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We provide results for the valuation of European style contingent claims for a large class of speci…cations of the underlying asset returns. Our valuation results obtain in a discrete time, in…nite state-space setup using the no-arbitrage principle and an equivalent martin-gale measure. Our approach allows for general forms of heteroskedasticity in returns,(More)
Recent evidence shows that corporate policies change significantly following financial covenant violations. These changes are attributed to increased creditor influence over borrowing firms in ways that benefit both shareholders and debtholders. In this paper, I investigate whether shareholders engage in activities counter to creditors' interests following(More)
Assessments of the trade-off theory have typically compared the present value of tax benefits to the present value of bankruptcy costs. We show that this comparison overwhelmingly favors tax benefits, suggesting that firms are under-leveraged. However, when we allow firms to experience even modest financial distress costs prior to bankruptcy (e.g.,(More)
We thank the anonymous referee for excellent comments and suggestions that have significantly improved the paper. We would also like to thank the Editor (Abstract In a model of dual agency problems where borrower-lender and bank-nonbank incentives may conflict, we predict a hockey stick relation between bank skin in the game and covenant tightness. As bank(More)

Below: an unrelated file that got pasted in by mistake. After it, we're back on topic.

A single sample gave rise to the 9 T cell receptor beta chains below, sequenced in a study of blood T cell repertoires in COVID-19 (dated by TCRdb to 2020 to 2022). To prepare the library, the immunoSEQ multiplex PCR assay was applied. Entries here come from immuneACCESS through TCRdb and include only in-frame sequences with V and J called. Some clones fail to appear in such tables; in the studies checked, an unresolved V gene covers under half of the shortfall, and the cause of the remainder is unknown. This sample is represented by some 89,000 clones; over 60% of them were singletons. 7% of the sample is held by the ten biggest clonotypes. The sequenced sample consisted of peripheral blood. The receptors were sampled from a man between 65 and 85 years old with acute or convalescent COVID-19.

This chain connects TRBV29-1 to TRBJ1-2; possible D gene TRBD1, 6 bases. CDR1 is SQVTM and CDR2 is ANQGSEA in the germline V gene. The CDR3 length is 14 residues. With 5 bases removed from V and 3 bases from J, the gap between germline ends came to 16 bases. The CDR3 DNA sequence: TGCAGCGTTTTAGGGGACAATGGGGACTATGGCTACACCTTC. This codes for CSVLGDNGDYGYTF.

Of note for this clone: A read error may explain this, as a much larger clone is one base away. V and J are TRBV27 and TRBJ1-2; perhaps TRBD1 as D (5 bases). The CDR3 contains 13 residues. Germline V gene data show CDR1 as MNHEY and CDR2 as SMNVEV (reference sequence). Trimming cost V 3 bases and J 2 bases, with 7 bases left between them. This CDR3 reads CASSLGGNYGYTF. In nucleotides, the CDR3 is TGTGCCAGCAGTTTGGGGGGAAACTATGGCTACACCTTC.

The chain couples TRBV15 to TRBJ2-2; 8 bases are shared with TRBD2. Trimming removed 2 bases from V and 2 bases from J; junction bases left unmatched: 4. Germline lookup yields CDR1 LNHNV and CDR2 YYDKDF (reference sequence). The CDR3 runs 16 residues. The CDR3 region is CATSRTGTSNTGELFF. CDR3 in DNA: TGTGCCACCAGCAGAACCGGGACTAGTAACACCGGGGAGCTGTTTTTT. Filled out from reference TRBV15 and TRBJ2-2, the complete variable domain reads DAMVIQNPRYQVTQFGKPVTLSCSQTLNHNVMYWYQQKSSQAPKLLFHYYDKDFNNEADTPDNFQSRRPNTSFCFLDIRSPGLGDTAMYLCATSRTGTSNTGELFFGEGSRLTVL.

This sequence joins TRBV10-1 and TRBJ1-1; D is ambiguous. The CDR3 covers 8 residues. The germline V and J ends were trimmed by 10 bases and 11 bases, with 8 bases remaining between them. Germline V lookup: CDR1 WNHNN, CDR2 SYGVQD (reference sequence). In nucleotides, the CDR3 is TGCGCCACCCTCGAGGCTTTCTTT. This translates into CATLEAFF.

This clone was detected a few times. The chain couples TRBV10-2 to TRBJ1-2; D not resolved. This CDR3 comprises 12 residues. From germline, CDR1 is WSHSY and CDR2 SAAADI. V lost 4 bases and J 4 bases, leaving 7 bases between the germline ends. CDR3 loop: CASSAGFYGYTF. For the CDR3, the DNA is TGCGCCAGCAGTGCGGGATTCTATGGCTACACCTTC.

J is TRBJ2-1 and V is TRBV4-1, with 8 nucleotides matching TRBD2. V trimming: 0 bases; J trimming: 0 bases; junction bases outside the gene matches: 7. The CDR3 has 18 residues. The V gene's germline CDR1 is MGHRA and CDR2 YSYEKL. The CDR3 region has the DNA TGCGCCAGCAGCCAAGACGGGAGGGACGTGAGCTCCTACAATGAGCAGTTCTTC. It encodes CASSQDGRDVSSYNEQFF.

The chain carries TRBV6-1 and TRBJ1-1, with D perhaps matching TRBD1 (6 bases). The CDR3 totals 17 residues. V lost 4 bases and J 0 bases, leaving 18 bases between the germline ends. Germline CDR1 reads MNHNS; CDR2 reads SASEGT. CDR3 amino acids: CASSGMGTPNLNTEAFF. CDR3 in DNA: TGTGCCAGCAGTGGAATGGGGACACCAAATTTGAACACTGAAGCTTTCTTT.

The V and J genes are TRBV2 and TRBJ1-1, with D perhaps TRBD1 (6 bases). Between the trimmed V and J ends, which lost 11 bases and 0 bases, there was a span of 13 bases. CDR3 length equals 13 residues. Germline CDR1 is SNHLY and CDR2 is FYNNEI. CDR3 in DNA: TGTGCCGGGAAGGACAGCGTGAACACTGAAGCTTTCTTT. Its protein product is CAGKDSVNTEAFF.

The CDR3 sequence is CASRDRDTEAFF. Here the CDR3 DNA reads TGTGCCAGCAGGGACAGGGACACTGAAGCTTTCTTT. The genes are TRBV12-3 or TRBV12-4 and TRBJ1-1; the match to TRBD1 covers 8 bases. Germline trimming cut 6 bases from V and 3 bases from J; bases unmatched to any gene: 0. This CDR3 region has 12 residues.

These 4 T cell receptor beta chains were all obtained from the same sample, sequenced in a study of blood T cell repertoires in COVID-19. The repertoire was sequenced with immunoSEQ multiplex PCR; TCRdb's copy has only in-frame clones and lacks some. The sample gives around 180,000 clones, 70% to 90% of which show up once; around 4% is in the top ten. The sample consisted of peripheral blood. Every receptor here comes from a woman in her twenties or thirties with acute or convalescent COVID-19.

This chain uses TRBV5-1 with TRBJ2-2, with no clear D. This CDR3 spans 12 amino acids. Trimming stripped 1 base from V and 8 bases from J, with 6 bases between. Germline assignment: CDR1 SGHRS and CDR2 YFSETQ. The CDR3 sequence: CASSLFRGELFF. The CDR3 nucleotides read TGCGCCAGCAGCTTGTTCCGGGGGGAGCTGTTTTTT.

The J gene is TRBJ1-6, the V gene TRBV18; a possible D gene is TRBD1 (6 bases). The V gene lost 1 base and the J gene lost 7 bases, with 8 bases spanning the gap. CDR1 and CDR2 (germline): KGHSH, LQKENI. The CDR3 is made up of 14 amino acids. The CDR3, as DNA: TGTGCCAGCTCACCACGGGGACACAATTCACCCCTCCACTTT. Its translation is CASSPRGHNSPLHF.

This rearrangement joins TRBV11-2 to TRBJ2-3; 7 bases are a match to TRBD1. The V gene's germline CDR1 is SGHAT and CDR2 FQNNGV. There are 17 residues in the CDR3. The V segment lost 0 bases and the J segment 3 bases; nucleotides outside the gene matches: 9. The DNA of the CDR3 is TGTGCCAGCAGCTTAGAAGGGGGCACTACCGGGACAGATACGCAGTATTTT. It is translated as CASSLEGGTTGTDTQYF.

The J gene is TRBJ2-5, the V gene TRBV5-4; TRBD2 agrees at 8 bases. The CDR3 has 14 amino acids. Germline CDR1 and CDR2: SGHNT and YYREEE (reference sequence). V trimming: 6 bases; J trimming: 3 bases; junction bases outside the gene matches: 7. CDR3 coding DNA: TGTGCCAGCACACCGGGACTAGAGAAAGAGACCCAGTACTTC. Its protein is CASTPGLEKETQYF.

Following Harrison and Kreps (1979) and Harrison and Pliska (1981), the valuation of contingent claims in continuous-time and discrete-time finite state space settings is generally based on the no-arbitrage principle, and the use of an equivalent martingale measure. In contrast, for some of the most popular discrete time processes used in finance, such as(More)
  • Matthew T. Billetta, Jon A. Garfinkelb, +9 authors John Wilson
  • 2015
We explore how asymmetric information in financial markets affects outcomes in product markets. Difference-indifference tests around brokerage house merger/closure events (which increase asymmetric information through reductions in analyst coverage) indicate worse industry-adjusted sales growth for shocked firms than for their peers. Our results are(More)
In this paper we solve for the optimal portfolio allocation in a dynamic setting, where both conditional correlation and dependence between extremes are considered. We demonstrate that there are substantial economic costs for investors in disregarding either the dynamics of conditional correlation or the clustering of extreme events. The welfare loss(More)